baby

"The money advice I wish I'd heard before having a baby."

QSuper
Thanks to our brand partner, QSuper

Pre-baby, I bought the shoes, had all the dinners, gym memberships and never batted an eyelid.

Those were the days.

That was all until I got pregnant and my husband and I started doing the maths around parental leave and our new baby-on-board budget. Don’t even get me started on how someone so small can cost so much!

With a new addition (or additions) to your family, the money questions can feel pretty epic. How am I going to provide for myself and my kids? How can I afford childcare? What about my insurance? And what do I do with my super?

There are so many things to consider when you’re getting your money in order for starting a family. To help other parents in that planning phase, I asked Mamamia‘s parenting community to share their tips about financially and emotionally preparing for life with a baby.

Pity it’s three years too late for me, but better late than never!

“I was able to take a full year’s leave at half pay.”

It’s worth checking whether your workplace offers any parental leave incentives. Bec’s did, so she took full advantage. “My workplace allows us to ‘buy’ leave so I did that for a couple of years beforehand. I was then able to take a full year’s leave at half pay. It was such a relief to not have to worry about money and just enjoy my baby.” Elizabeth suggests “seeing if you can cash out any annual or long service leave, or asking the bank if you can take a ‘mortgage break”. Her final tip? “Do a budget.”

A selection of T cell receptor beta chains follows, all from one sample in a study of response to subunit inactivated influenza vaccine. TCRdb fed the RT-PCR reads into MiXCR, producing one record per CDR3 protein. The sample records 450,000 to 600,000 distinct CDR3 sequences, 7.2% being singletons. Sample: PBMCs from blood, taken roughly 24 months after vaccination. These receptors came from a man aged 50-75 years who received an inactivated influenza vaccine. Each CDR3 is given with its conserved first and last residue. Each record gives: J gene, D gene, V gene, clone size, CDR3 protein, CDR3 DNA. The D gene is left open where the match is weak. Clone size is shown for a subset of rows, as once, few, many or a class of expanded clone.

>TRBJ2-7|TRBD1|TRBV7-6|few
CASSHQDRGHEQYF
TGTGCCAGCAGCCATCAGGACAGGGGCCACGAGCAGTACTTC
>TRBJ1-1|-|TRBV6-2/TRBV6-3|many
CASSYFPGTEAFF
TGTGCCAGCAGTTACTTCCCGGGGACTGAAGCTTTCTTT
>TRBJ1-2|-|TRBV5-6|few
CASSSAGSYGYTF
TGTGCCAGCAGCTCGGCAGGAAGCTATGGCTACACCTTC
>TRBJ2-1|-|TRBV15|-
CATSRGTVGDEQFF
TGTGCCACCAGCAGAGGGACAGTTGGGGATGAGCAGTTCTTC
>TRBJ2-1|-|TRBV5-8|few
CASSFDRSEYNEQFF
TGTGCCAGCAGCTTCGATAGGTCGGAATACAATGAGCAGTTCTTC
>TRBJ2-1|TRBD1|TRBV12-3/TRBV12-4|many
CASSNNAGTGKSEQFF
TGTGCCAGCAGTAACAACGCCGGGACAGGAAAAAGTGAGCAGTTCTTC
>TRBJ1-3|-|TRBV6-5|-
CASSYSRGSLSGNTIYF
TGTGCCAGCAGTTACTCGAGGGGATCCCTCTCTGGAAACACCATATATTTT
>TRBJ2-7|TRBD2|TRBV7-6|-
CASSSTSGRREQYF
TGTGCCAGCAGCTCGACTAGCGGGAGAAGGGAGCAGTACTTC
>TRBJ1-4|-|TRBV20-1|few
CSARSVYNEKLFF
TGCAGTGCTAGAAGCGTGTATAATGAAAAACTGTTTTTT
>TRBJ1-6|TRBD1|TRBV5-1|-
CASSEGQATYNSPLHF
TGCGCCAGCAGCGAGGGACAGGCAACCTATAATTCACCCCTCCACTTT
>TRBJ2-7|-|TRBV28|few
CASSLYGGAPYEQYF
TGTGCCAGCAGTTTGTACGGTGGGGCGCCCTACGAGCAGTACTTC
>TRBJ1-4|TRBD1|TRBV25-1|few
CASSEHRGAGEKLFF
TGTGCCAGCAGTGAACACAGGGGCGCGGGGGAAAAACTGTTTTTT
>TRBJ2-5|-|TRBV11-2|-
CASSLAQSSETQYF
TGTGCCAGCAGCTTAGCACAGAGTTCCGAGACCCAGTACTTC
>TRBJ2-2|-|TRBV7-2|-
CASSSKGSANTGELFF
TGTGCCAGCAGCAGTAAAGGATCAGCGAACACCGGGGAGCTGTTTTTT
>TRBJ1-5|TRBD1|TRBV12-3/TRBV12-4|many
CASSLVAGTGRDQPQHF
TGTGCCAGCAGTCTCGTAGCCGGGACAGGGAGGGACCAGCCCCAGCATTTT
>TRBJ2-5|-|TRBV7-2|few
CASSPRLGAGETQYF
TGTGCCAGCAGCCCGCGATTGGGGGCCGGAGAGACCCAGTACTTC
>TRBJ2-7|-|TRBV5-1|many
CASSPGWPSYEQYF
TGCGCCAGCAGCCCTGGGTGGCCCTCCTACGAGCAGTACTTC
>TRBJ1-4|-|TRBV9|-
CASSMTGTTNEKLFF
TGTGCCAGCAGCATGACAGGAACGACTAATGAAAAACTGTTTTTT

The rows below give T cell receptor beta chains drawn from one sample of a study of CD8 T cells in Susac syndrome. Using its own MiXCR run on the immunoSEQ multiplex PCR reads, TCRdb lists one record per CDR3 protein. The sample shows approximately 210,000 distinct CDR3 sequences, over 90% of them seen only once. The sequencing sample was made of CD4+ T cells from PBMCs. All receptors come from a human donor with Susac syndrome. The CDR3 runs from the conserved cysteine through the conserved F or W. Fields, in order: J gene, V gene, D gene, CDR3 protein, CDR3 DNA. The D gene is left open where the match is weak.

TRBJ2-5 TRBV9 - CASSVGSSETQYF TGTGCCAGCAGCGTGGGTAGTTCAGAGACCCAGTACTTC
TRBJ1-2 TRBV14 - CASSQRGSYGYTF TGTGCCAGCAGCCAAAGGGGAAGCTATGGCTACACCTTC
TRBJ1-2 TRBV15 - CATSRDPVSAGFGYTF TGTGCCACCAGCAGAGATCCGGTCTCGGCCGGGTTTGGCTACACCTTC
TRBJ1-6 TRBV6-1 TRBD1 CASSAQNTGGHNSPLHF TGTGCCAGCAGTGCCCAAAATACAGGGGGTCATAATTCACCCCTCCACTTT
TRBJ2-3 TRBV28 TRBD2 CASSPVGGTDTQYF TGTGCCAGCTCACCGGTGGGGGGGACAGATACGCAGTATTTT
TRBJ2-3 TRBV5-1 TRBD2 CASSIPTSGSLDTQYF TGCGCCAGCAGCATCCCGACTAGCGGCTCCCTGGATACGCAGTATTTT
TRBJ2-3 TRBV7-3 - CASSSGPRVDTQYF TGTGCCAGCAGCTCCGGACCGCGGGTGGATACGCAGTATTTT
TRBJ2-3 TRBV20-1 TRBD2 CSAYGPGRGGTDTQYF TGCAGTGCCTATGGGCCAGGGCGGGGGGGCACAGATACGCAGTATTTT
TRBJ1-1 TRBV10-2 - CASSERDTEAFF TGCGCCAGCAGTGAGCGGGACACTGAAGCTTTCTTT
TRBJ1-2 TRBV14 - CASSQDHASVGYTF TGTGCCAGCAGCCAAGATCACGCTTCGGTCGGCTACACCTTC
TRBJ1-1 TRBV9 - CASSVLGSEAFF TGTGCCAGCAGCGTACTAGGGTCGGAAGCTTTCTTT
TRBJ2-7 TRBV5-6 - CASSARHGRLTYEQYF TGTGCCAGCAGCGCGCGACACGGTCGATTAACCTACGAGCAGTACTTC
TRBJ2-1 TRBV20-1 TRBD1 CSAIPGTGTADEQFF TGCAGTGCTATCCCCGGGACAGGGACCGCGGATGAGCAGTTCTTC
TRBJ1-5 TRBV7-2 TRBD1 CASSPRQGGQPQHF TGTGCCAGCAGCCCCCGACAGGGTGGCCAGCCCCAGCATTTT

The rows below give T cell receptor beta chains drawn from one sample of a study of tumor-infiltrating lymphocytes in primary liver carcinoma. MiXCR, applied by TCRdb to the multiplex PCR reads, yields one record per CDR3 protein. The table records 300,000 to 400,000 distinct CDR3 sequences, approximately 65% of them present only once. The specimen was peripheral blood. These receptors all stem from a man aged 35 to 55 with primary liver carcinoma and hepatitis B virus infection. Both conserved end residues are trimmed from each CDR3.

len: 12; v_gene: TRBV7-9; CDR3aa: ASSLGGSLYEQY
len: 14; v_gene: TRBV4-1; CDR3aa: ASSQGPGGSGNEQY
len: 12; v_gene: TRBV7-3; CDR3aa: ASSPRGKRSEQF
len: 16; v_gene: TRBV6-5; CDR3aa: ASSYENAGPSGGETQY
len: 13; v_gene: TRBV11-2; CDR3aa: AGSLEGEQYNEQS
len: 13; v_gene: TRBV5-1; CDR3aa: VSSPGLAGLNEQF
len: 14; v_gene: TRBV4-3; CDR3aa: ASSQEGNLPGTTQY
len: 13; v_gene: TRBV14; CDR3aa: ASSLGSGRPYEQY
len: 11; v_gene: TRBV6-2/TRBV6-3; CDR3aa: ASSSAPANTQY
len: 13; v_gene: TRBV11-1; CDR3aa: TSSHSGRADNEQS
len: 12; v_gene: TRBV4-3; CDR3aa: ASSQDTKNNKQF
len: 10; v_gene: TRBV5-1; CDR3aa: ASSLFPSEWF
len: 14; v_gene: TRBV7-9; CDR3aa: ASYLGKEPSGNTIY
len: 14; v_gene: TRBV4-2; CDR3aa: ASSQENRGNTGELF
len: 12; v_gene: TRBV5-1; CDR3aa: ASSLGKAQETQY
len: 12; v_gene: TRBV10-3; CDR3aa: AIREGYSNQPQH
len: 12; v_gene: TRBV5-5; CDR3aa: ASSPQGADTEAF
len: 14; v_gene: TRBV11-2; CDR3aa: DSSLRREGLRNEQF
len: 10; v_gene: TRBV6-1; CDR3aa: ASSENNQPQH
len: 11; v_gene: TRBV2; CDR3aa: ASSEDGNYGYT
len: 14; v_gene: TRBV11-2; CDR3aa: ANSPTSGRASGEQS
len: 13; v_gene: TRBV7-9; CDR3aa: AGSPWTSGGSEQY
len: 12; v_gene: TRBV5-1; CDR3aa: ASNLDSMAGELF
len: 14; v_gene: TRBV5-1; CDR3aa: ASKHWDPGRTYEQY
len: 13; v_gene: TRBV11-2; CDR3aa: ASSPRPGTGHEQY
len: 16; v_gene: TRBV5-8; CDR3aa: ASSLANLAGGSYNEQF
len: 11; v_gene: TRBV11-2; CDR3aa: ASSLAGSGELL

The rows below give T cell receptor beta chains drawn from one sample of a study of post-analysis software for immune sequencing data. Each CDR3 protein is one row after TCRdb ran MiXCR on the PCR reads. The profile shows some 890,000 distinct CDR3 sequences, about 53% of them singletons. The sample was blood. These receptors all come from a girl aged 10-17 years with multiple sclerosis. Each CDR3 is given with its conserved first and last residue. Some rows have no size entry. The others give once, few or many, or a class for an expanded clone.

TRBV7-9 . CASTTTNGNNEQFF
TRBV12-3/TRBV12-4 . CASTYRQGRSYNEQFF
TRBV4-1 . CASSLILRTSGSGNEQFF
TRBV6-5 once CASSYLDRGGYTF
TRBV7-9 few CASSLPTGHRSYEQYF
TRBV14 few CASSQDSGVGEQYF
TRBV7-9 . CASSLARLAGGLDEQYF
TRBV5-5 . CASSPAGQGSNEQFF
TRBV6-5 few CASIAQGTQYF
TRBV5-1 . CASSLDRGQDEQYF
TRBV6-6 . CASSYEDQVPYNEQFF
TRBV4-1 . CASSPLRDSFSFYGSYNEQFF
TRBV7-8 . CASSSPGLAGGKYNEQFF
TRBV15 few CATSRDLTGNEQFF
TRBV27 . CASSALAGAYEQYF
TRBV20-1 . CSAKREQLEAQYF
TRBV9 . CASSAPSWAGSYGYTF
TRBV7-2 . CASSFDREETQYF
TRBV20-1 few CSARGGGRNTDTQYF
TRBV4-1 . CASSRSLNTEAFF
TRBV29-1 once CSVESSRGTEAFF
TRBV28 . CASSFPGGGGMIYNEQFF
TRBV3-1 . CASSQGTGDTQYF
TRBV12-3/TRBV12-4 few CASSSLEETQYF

“We lived on one wage.”

Clearly not everyone can do or wants to do this, but for Briony it worked.

“We lived on one wage once we were engaged,” she told us. “When the baby came, we were used to living modestly which reduced the stress of having to rush back to work.”

If you don’t have that option, consider doing what Bridie did: “We created a baby fund well in advance.”

Accurate depiction of what having a child is like. Image: Supplied.
ADVERTISEMENT

"Your baby doesn't need everything brand new."

When budgeting for baby, consider buying things second-hand, suggests Ruth. “Your baby doesn’t need everything brand new, because most things become redundant so quickly.”

Ursula agrees. “Get the basics as cheaply as possible and take donations from family and friends. You’ll have time to browse Gumtree and Facebook Marketplace for any extra items while you’re on leave.”

Ruth also encourages new parents to explore their neighbourhood for budget-friendly activities. “Libraries provide free singalong sessions and there are plenty of affordable playgroups around."

"Get out and talk to adults."

“Get support, help and advice when you need it,” encourages Brodie. “It doesn’t mean you’re failing as a parent, it just means you’re learning.”

Lisa advises new parents to stay social: “Make an effort to go to parent group meetings, catch up with friends or do something social, even once a week. It can seem too hard logistically and emotionally but it’s important to get out and talk to adults.”

Ursula agrees. “Definitely connect with someone who is in the same position with a child around the same age who’s also at home.”

The resounding advice from the Mamamia community? Don’t feel you have to do it alone. It’s better when you experience the first baby challenges together. Oh, and as Melissa says, “Housework can wait!”

Five helpful tips for how to plan for parental leave and beyond.

Adding a little human into the mix changes everything and focusing on your finances becomes more important than ever. Here are some tips to help you get the most out of your parental leave.

Apply for Paid Parental Leave.

The Australian government provides paid parental leave at the national minimum wage for 18 weeks. To receive the maximum payment, you need to submit the claim within 34 weeks of your child’s birth or adoption, stating when you would like the paid parental leave period to start.